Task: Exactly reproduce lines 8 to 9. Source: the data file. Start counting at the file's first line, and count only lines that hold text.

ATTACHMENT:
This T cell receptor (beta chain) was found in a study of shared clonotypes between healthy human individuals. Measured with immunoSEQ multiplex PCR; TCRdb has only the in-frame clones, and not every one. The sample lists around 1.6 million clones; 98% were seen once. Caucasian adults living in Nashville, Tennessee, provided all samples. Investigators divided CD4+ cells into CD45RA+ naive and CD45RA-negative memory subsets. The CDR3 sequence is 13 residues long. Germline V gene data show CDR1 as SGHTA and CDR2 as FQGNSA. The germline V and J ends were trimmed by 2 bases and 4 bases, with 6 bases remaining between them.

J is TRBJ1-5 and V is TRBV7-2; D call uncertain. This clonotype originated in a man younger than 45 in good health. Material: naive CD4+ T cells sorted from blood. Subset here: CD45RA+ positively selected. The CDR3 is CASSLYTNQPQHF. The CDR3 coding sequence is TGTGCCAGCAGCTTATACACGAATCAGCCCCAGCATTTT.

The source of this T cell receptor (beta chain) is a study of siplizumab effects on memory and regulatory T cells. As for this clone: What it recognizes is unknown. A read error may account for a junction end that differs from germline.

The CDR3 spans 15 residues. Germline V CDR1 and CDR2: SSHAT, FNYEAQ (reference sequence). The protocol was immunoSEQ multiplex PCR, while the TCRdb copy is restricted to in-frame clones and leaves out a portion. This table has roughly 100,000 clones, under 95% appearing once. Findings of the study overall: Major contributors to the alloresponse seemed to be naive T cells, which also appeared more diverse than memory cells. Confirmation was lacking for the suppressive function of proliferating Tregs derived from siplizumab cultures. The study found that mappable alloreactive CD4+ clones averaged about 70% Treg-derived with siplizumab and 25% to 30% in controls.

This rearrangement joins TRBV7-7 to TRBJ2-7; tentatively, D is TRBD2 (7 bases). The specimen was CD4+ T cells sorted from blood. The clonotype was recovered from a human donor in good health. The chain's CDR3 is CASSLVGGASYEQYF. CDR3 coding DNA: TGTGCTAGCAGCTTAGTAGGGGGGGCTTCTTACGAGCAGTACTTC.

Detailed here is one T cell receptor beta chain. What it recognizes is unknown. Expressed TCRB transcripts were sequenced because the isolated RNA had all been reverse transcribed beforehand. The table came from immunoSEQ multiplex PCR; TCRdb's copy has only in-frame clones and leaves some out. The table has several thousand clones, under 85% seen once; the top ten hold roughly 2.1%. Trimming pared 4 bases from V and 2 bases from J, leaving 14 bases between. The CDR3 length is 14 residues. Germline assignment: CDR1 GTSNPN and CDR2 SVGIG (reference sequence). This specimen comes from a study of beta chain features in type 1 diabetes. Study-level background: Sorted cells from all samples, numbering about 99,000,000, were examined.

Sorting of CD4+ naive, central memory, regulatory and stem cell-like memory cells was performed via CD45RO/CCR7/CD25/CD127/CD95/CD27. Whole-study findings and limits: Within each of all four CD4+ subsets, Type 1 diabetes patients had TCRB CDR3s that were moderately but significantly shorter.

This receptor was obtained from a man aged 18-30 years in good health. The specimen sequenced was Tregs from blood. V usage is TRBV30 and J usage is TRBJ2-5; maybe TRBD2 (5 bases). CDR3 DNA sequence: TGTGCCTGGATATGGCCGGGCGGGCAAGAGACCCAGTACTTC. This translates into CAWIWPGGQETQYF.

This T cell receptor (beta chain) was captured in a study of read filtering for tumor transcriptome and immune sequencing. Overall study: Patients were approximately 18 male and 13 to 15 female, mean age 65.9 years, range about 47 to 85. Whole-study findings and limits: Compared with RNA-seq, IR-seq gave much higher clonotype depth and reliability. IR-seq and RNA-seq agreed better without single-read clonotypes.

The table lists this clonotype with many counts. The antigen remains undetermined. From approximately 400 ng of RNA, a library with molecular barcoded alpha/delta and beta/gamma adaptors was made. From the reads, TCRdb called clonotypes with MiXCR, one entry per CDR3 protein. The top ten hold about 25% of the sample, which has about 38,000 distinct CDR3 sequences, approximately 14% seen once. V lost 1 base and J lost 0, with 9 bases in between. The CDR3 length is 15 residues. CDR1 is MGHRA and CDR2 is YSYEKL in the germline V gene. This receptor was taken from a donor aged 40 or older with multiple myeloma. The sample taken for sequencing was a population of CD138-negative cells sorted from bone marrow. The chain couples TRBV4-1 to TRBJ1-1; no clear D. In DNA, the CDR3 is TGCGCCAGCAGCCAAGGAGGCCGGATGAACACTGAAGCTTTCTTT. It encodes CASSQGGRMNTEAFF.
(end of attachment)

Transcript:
This receptor was obtained from a man aged 18-30 years in good health. The specimen sequenced was Tregs from blood. V usage is TRBV30 and J usage is TRBJ2-5; maybe TRBD2 (5 bases). CDR3 DNA sequence: TGTGCCTGGATATGGCCGGGCGGGCAAGAGACCCAGTACTTC. This translates into CAWIWPGGQETQYF.

This T cell receptor (beta chain) was captured in a study of read filtering for tumor transcriptome and immune sequencing. Overall study: Patients were approximately 18 male and 13 to 15 female, mean age 65.9 years, range about 47 to 85. Whole-study findings and limits: Compared with RNA-seq, IR-seq gave much higher clonotype depth and reliability. IR-seq and RNA-seq agreed better without single-read clonotypes.